It’s titled in all caps, so you know it must be important.
Transcribed by Doug.
by Don Griffiths B-)
I’m taking the occasion of the second progress report for SwanCon XV to raise a very serious proposal for the future organisation of SwanCon. For the past fourteen years, the committees in Swancon have been very fortunate not to have had any legal hassles with anybody. The reason I say very fortunate is that had there been any problems, the onus, including any legal fees or fines, would have fallen individually on the members of the committee. Recently in the US, a convention lost its venue and is likely both to be fined by state authorities and sued by the hotel over an incident involving unlicensed liquor sales.
There is a mechanism for non-profit organisations to limit any financial liability to the assets of the organisation rather than the individual assets of the members. This mechanism is known as Incorporation. The mechanics of Incorporation are fairly simple, if time consuming. Basically, it involves the drafting of a constitution conforming to State Legal requirements. The constitution must then be voted upon and accepted by members of the organisation. Following this, the members must nominate and vote for a representative to act on their behalf. This representative then presents the application for incorporation, along with the constitution, to the Commissioner for Corporate Affairs. The application must be gazetted twice in a specified time period. If there is no objection, a certificate of incorporation is issued.
The following is an excerpt from the Legal Aid Commission’s excellent brochure “Incorporating an Association” describing the advantages and disadvantages of Incorporation.
- No trustee, officer or member of any incorporated association has any personal liability for the debts of the association (other than for any of the association’s property which may be in his hands)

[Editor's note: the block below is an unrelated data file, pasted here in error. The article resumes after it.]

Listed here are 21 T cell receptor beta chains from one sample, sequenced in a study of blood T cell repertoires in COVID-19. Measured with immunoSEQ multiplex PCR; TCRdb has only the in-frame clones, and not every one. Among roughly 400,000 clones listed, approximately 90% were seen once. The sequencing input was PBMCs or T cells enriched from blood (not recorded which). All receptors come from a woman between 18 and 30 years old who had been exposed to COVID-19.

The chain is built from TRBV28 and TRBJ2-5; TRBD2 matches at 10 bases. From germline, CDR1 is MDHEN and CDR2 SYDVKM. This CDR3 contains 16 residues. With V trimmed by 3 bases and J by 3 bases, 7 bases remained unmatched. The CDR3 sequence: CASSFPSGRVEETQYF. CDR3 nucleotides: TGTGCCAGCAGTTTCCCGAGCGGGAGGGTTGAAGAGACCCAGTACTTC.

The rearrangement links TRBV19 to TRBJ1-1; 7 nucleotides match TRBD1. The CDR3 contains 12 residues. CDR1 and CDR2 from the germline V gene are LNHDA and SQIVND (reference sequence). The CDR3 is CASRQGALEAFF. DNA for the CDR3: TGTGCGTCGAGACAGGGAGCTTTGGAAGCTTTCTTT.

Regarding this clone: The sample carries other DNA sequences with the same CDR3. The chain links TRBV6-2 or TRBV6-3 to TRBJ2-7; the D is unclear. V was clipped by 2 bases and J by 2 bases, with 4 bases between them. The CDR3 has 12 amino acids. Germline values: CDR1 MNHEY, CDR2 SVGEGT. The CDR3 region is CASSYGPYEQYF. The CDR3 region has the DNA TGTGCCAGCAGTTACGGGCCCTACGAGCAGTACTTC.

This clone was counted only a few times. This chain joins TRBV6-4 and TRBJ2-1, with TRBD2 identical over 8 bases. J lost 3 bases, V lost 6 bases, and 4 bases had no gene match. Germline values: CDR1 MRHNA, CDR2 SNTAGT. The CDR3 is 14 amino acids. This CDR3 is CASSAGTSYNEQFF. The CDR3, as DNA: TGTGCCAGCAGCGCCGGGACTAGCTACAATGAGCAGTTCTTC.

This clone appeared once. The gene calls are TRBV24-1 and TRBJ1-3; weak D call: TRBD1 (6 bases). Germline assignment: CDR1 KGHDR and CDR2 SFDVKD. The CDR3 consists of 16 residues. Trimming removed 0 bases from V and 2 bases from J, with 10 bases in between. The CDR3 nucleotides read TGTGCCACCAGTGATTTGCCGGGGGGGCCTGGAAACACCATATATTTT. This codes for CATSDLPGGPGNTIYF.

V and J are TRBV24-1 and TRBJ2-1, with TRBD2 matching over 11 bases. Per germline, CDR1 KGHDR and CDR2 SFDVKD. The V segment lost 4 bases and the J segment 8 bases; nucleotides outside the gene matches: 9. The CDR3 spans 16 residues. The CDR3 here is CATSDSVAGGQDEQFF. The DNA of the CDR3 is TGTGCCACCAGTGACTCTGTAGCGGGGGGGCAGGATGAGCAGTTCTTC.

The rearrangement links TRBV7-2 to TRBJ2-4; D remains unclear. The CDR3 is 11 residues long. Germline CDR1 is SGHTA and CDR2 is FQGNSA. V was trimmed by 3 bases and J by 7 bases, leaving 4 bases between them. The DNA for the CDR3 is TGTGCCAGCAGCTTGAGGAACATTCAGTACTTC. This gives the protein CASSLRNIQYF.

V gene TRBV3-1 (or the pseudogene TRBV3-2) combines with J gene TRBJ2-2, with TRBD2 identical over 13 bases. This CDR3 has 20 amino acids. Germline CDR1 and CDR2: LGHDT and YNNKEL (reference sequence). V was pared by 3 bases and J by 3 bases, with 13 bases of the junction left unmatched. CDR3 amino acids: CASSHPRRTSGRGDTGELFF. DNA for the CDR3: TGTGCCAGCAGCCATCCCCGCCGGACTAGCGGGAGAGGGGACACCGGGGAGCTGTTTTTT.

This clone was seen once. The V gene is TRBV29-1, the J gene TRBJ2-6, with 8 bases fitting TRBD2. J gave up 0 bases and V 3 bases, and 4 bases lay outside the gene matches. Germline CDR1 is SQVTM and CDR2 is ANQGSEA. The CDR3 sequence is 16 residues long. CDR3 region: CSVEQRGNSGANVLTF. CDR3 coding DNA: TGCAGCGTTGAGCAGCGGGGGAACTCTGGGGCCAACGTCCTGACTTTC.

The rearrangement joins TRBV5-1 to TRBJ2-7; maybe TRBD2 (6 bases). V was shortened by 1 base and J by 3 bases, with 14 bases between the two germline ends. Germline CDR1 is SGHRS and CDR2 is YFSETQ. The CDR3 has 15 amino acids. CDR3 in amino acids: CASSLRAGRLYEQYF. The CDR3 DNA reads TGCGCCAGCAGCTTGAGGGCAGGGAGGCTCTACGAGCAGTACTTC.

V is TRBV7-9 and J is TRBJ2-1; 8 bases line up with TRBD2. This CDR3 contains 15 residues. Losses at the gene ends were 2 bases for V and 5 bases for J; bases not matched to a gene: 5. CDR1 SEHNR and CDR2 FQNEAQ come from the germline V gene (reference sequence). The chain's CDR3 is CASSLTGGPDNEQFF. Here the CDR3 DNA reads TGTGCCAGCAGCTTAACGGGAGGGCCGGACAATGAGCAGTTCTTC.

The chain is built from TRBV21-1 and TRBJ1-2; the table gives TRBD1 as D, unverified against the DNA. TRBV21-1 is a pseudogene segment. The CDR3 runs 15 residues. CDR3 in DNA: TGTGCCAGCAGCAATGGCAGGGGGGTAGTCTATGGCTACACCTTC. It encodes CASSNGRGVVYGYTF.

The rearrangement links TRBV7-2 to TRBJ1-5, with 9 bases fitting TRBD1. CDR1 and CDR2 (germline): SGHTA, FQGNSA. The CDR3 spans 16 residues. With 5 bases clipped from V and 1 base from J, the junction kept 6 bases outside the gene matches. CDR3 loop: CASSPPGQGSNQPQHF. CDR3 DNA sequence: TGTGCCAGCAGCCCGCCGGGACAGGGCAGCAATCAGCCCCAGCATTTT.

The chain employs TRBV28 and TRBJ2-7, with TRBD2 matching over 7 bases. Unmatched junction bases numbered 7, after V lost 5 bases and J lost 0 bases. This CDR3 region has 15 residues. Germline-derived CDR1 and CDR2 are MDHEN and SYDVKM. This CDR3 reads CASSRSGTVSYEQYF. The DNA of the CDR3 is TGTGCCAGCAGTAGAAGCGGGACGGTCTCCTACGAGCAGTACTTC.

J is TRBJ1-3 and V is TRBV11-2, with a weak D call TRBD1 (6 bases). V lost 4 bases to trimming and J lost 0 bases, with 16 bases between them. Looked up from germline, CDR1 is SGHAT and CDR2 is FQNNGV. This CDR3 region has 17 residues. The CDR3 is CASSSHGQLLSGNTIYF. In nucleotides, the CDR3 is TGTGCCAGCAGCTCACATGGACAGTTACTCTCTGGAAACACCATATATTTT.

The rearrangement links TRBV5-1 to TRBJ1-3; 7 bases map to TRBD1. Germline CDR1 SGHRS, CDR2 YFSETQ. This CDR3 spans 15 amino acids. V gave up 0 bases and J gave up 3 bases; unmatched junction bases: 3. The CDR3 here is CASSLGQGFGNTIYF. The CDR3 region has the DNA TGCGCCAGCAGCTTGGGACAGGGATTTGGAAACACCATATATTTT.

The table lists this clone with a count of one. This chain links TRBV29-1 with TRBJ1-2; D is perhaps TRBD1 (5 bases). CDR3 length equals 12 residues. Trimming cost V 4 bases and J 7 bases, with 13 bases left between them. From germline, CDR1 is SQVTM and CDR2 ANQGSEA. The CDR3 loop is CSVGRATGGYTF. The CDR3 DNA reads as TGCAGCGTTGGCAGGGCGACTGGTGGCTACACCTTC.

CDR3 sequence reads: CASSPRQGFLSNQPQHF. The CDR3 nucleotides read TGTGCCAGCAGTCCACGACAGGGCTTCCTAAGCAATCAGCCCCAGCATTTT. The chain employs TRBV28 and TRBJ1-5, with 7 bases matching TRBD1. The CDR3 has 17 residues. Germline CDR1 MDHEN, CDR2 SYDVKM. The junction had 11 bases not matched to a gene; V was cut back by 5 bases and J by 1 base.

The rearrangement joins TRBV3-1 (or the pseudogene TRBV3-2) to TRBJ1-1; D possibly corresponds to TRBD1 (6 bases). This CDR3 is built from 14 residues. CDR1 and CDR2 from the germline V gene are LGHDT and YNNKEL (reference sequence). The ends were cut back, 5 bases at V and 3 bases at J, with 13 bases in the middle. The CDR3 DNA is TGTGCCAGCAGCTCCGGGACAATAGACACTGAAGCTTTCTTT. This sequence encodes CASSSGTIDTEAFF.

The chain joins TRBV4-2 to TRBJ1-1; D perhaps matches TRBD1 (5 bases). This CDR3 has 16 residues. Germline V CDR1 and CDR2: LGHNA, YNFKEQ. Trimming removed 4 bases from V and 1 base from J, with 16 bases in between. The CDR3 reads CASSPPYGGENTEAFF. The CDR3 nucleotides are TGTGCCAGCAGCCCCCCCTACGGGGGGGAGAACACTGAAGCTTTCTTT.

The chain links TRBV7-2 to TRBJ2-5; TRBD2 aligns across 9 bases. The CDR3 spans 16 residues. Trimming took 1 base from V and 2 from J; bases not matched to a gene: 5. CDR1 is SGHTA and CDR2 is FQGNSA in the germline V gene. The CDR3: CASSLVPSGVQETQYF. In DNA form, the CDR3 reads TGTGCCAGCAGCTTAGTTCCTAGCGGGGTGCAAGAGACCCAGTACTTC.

- The association may acquire and hold property and may sue in its own name.
- The association may use the word “Incorporated” (or the abbreviation “Inc.” after its name.
- The name of the association may not be changed without the written approval of the Commissioner.
- The objects cannot be effectively changed or added to unless the Attorney-General certifies that after such change or addition the association continues to be one which should be incorporated.
- The safeguards achieved by incorporation must be constantly policed to be retained. They may be lost if a change in the constitution of the association is not notified to the Commissioner within the time and manner set out in the Act. A common example is noncompliance with the provisions of the Act whenever there is a change in the executive or management committee – particularly with respect to those officers authorised to use and hold the seal.
- It is the members as a body who constitute the Association and so under the law there are likely to be restrictions upon (if not absolute prohibitions against) individual members having commercial dealings with the Association.
It is my opinion that to protect members of the fan community who donate their time and efforts to SwanCons that we should proceed with incorporation. Included in this progress report is an article calling for the formation of Swancon Inc [Following – Ed.] Please give your active support to this venture, after all it is you who gain from it’s successful results.